Theemithi

Theemithi

Theemithi is Hindu festival, stretching over approximately three months, beginning in the Tamil month of Aadi (around July or August). It comprises a series of rituals and ceremonies, and ends with the fire-walking ceremony in October.

The festival is based on the ancient Indian epic Mahabharata and honours the heroine of the story, Draupadi, who proved her purity by walking barefoot across fire and emerging unharmed.  Her worshippers draw inspiration from this and pray to Draupadi to ease the suffering in their lives. Walking on a pit of burnt wood embers is a way of showing their devotion.


Geographic Location

Theemithi originated in southern India and is celebrated by South Indians living in India, and also in countries such as Singapore, Malaysia, and Sri Lanka.

In Singapore, the festival is held annually at the Sri Mariamman Temple in South Bridge Road. This is the oldest Hindu temple in the country and has been the venue for Theemithi since 1840.


Communities Involved

The fire-walking ceremony in Singapore is mostly performed by South Indians, especially Tamils. It is a strictly males-only affair. Women are not allowed to walk on fire, but may participate as spectators.

Even though the fire-walking is a Hindu ceremony, men of other ethnicities, religions, and nationalities have been known to take part in it. The festival also draws many tourists.

The festival is organised by the Hindu Endowments Board, the management committee of Sri Mariamman Temple, and volunteers.


Associated Social and Cultural Practices

The Theemithi festival starts on the new moon day of the month of Aadi as indicated in the Tamil calendar. The first ritual is a flag-raising ceremony in goddess Draupadi’s sanctum. The flag bears the image of Lord Hanuman, as he is believed to protect the temple grounds until the end of the festival. From this day, the Mahabharata is read aloud every night in the temple by priests until the festival comes to a close.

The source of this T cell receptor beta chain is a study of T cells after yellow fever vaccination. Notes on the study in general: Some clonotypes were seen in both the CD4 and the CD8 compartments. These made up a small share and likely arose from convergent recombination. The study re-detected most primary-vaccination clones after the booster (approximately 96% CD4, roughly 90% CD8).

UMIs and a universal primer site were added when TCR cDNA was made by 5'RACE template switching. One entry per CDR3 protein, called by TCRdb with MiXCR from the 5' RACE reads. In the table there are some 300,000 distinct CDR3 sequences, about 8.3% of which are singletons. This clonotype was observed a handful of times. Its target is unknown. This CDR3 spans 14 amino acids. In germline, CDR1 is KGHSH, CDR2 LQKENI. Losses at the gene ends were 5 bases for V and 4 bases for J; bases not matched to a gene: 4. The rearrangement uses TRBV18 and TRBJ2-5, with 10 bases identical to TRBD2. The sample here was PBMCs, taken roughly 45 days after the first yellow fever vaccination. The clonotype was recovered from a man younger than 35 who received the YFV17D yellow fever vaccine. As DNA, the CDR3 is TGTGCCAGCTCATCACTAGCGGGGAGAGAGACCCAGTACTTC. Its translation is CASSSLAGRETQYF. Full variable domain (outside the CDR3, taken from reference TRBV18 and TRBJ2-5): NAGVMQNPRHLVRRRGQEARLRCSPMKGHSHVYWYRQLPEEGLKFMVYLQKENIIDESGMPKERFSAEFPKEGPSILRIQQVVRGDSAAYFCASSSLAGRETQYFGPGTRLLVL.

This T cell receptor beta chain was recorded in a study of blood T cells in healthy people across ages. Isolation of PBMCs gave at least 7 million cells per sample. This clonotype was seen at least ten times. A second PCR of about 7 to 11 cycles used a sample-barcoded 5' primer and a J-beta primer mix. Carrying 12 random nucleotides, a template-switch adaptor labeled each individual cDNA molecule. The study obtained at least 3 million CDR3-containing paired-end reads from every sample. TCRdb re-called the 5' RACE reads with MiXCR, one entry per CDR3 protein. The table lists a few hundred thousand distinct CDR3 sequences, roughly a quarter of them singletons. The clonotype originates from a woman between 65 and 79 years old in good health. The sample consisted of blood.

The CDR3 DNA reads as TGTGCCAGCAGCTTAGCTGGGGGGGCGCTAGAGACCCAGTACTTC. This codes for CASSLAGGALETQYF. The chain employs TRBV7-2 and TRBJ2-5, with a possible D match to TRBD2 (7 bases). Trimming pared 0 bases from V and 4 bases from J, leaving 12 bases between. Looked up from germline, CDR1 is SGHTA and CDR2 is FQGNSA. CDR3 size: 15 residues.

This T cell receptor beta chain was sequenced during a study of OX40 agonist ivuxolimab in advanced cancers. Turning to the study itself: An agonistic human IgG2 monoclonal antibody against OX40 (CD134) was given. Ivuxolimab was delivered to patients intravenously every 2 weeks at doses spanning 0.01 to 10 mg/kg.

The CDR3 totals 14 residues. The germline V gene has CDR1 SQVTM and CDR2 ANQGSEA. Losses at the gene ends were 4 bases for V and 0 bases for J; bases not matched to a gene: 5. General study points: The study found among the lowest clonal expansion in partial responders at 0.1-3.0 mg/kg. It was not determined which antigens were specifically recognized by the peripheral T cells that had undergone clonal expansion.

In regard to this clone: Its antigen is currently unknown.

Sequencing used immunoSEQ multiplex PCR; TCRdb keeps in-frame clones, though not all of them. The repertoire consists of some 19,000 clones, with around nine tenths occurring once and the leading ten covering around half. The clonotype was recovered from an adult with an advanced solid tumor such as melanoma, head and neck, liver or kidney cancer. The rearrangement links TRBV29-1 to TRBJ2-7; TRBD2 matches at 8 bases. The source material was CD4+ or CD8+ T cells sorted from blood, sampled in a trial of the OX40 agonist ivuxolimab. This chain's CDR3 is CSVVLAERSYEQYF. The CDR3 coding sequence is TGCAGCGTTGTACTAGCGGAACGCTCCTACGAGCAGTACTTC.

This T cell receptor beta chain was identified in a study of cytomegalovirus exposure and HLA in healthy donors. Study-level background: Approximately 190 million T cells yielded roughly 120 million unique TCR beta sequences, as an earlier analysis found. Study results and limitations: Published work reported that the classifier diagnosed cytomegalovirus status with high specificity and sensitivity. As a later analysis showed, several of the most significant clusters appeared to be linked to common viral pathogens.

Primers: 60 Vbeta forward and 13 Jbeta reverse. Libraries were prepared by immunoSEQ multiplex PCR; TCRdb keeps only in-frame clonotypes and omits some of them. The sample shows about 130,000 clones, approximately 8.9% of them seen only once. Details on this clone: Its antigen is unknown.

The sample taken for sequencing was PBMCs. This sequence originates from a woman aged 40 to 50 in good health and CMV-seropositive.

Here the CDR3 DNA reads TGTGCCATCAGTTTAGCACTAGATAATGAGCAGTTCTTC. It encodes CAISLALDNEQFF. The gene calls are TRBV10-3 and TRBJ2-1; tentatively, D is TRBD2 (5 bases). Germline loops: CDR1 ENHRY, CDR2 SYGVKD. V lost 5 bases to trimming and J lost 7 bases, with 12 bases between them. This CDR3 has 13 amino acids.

A series of rituals and ceremonies are conducted for various Hindu gods over the following weeks, including some to goddess Mariamman, who is the principal deity of this temple. Special ceremonies are also held on the day of the fire-walking, an important one of which involves a male spirit medium re-enacting how Draupadi’s vow was fulfilled.

The fire pit is then dug by volunteers and wood is burnt. Meanwhile, the pandaram (priest) and volunteers make their way to the Sri Srinivasa Perumal Temple in Serangoon Road, and then walk back to Sri Mariamman Temple. They may carry sacred items during this 4 km-long walk, such as the karagam - a silver pot filled with water that is decorated with mango leaves and flowers and regarded as a manifestation of the goddess Draupadi.

Once they reach the Sri Mariamman Temple, the fire-walking ceremony begins. The pandaram (priest) is the first one to go across the pit, followed by all the volunteers, and then the devotees.

All male devotees who plan to fire-walk have to first buy a ticket and kapu (a yellow string coloured with turmeric to signify protection) from the temple. They must also wear a dhoti (a rectangular piece of unstitched cloth, wrapped around the waist like a sarong), but have the option to be bare-chested or wear a T-shirt. They may also wear a garland around their necks.

Those who attempt the fire-walk can then cool their feet in a pit filled with milk.


Experience of a Practitioner

Mr Balakrishnan s/o V. Ramasamy started volunteering at the Sri Mariamman Temple at the age of 17.  At 18, he participated in his first fire-walking ceremony. Since then, he began to follow all the rituals pertaining to the festival properly and subsequently became deeply involved in all the religious activities at the temple, even playing the role of Draupadi fulfilling her vow during a Theemithi ceremony.  Mr Balakrishnan was so adept at that role that everyone at the temple now addresses him as “Draupadi Bala”.

Mr Balakrishnan identifies very strongly with Theemithi and says that praying to goddess Draupadi has brought a lot of good in his life.


Viability and future outlook

The number of devotees taking part in the fire-walking ceremony has been steady over the years. Mr Balakrishnan thinks the festival is here to stay and the practice of fire-walking will continue to grow among Singaporeans.


References

Reference No.: ICH-030

Date of Inclusion: April 2018; Updated March 2019


References

Angresh, Jyoti. Living in Singapore- Heritage and Traditions. American Association of Singapore, 2016.

Babb, L. A. Walking on flowers in Singapore: A Hindu festival cycle. Singapore: Department of Sociology, University of Singapore, 1974.

Bhattacharya, Jayati and Kripalani, Coonoor.. Indian and Chinese Immigrant Communities: Comparative Perspectives. Anthem Press, 2015.

Mathews, Mathew. The Singapore Ethnic Mosaic: Many Cultures, One People. Singapore: World Scientific Publishing, 2017.

Sinha, Vineeta. A New God in the Diaspora?: Muneeswaran Worship in Contemporary Singapore. Singapore: NUS Press, 2005.


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